The Milwaukee Brewers struck gold by trading for Josh Hader. So far, he is arguably one of the best relievers in the game in 2018.
Earlier, I wrote about Josh Hader being really good. And if you follow Reviewing The Brew on Twitter, you will see us tweeting that he is really good. We all know it is true. Following his most recent outing, 25 of the 41 batters Hader has faced this season have struck out. He’s emerged as a top arm for the Milwaukee Brewers.
It is early, but Hader is proving to be leaps and bounds more dominant than last year. So, the question is, what is he doing differently? He added tattoos and dropped the glasses, but that is not enough help him average nearly 20 K/9 and just over two BB/9. Both numbers drastically better than last year. But again, it is early.
I mean, come on. How can he not dominate with flow like that?
Hader is approaching batters differently so far this year and it is paying huge dividends. The pitch usage numbers on Fangraphs show a dramatic difference so far this year. Clearly, Hader has a big fastball from the left side. But this year he is not throwing it as much. His 81.5 percent has dropped to 69.9 percent. That allows him to make his slider more prominent. The slider going from 11.3 to 28.5 percent.
I am not leaving out his changeup. That went from just over seven percent to just over one percent. That is a big part of it too. Hader’s changeup is consistently graded as his least valuable pitch. So by using it less, he is helping himself out more.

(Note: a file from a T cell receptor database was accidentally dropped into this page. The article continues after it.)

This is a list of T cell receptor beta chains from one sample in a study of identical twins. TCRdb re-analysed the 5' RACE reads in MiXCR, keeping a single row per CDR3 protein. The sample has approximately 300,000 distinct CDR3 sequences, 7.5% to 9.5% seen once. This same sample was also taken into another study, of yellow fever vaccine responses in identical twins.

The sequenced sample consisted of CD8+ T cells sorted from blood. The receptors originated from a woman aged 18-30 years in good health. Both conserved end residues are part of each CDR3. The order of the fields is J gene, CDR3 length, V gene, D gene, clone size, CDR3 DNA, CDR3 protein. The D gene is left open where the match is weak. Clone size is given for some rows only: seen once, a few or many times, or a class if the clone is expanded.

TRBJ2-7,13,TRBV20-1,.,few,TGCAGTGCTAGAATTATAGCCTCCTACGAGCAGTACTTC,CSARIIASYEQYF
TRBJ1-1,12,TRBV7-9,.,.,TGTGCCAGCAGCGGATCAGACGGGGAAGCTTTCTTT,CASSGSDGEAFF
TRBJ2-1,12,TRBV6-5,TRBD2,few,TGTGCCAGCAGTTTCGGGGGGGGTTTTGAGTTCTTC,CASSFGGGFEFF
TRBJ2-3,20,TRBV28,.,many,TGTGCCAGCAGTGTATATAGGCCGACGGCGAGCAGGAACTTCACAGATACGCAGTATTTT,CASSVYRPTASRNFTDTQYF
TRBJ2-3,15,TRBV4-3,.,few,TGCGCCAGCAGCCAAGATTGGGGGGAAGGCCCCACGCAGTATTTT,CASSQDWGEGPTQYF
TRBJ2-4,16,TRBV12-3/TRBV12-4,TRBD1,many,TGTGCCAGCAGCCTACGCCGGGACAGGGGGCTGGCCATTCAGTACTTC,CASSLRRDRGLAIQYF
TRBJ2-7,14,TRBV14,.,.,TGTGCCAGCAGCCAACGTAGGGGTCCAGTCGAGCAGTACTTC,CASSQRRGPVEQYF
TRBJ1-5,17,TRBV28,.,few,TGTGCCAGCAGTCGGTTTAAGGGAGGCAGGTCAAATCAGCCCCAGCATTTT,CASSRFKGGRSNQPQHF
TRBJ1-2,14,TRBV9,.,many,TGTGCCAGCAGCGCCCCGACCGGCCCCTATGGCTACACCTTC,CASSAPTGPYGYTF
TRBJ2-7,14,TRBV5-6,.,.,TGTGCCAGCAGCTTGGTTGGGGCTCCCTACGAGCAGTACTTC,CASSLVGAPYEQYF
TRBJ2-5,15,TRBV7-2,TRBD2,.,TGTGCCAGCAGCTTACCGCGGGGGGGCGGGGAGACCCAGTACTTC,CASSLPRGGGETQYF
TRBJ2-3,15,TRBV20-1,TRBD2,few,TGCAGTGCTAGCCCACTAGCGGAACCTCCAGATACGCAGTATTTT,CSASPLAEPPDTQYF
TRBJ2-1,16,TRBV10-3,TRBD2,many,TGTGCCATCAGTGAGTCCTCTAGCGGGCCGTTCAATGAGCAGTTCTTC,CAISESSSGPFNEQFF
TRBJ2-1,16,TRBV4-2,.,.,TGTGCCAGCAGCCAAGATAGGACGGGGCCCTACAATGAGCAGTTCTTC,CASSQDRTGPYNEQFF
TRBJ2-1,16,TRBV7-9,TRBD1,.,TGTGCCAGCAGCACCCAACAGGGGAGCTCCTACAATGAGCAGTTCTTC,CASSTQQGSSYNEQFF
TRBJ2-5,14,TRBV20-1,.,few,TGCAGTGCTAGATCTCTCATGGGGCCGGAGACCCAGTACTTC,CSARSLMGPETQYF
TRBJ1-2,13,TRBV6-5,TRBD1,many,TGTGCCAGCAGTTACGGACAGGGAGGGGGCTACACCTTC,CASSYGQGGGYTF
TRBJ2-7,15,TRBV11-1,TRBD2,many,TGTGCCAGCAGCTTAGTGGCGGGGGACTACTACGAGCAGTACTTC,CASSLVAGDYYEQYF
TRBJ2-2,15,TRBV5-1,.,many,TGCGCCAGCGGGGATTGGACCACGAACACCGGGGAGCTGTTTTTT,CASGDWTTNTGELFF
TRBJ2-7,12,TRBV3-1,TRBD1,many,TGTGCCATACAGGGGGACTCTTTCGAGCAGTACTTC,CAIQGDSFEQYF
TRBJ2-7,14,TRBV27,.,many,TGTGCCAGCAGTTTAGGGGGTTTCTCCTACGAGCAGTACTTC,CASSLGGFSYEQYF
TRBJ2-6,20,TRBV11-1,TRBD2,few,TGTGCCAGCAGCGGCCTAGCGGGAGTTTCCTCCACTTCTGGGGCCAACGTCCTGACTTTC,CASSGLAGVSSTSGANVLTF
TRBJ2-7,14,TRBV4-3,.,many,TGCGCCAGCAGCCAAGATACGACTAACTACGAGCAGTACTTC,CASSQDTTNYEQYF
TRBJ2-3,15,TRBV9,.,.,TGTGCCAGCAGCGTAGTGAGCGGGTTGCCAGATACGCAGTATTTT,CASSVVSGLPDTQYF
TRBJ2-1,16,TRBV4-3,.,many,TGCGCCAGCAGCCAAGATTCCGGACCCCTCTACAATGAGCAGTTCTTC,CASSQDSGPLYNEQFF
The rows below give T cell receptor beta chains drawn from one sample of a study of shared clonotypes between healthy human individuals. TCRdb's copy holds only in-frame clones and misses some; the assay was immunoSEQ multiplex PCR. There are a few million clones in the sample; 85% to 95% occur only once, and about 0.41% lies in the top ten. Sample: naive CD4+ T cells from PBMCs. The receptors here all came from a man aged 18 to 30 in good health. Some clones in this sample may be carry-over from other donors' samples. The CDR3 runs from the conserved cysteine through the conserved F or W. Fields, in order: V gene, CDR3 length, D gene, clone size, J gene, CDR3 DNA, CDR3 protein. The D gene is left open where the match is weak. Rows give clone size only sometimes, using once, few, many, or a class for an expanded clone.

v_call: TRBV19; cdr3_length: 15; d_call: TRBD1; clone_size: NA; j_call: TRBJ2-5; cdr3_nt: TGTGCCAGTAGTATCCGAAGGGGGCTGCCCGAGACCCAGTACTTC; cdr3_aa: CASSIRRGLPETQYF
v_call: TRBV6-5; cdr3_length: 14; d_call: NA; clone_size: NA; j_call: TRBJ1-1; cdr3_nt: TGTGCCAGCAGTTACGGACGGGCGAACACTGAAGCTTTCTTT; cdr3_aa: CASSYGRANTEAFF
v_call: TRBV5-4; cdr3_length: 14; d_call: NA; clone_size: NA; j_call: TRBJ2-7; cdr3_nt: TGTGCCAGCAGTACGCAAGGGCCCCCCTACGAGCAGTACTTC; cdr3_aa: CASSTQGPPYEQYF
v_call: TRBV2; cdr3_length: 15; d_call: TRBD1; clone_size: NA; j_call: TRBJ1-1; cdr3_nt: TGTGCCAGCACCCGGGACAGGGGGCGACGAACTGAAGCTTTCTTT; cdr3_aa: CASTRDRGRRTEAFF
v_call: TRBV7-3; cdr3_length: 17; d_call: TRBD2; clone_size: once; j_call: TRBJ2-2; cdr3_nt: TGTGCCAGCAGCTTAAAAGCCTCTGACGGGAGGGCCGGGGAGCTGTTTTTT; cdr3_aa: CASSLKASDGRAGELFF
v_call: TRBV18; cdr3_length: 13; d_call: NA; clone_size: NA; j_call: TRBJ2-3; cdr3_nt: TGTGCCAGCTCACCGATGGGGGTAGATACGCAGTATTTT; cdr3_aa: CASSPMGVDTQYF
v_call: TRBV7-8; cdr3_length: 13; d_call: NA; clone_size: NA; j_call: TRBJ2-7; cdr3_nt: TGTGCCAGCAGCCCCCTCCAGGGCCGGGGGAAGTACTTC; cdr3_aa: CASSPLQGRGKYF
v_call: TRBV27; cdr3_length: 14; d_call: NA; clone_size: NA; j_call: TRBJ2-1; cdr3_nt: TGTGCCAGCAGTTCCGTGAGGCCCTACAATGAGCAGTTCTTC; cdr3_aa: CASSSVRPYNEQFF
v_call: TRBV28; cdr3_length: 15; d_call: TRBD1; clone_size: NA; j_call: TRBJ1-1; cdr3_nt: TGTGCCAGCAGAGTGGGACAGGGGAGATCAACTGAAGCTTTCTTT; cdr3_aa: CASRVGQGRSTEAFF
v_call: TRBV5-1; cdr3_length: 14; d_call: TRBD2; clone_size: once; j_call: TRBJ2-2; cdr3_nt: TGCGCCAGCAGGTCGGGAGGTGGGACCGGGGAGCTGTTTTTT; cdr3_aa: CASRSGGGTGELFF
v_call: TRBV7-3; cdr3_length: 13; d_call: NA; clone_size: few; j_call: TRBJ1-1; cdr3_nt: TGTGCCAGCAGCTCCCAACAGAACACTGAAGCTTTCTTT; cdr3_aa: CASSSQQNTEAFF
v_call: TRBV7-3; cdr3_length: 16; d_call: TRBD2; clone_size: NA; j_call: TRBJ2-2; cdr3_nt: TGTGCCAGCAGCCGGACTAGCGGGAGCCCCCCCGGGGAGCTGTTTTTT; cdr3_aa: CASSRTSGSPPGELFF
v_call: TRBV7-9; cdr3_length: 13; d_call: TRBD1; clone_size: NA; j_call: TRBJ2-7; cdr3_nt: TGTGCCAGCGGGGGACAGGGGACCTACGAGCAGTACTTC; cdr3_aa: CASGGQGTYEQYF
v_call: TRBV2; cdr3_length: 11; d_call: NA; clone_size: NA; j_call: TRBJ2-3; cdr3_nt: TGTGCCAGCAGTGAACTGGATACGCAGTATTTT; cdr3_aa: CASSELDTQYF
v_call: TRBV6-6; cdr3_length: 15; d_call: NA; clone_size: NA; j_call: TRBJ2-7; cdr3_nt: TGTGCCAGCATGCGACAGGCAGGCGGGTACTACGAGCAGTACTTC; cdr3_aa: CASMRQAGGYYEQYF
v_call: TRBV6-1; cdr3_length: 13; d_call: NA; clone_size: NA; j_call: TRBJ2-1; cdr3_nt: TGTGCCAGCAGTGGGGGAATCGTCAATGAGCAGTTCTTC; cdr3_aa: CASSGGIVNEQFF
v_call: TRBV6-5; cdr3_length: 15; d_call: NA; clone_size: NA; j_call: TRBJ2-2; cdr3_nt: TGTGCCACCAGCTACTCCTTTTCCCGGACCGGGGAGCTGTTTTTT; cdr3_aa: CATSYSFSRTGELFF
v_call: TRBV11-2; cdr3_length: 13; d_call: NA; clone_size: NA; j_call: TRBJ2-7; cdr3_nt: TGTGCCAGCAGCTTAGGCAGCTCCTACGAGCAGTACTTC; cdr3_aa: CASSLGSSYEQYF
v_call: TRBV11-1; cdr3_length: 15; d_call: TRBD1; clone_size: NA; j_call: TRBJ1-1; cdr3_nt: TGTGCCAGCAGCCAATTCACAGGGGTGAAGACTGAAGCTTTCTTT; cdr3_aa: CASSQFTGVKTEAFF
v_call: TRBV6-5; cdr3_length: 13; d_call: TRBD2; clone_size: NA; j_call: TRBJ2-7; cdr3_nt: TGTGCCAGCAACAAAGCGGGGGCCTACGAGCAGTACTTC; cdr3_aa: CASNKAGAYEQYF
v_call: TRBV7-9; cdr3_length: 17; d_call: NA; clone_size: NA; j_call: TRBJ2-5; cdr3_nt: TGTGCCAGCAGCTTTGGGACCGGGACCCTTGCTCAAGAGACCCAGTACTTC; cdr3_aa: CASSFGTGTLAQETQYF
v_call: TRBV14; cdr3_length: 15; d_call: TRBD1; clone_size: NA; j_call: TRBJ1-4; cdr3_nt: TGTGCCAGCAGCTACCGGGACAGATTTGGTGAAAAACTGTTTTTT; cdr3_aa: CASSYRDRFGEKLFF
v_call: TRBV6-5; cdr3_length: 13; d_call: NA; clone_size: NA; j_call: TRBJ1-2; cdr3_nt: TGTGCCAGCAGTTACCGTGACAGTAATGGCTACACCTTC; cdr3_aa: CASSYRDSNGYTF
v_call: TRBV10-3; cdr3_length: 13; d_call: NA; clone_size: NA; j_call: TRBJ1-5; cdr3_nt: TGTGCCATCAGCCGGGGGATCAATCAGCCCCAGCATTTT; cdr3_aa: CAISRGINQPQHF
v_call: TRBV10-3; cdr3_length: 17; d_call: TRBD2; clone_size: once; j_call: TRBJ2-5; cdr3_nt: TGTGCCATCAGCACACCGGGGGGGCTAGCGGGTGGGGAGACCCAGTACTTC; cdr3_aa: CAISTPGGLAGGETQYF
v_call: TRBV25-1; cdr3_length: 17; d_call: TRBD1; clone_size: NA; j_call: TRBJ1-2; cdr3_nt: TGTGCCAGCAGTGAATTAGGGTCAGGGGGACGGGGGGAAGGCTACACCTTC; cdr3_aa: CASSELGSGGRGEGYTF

What Is The New Approach Doing?
A better question is what isn’t it doing. I already mentioned the strikeouts and walks, but it is more than that. By being able to hone in on the plate more and throw more strikes, his filthy stuff is showing through. All of his swing percentages are up and his contact percentages are down. That is a good formula.
Obviously, I am comparing seven games and 11 innings this year to 35 games and 47 innings a year ago. So this is not a truly worthwhile comparison. But something is very different this year. Hader’s 2018 WAR is already at 0.6. In five times the games last year, he got to 1.1. What does that tell you? This is a new and dominant pitcher.
No, Hader was a top lefty prospect before coming up last year. This is him growing into his own. If he can keep up this pace, which no one doubts that he can, he will be dominant. I just hope he is not ruined in the rotation.
Hader is a really good pitcher. Probably the best the Milwaukee Brewers have right now, and he is extremely valuable to the club. More than any of that, he is extremely fun to watch, and that is the point of it all, right?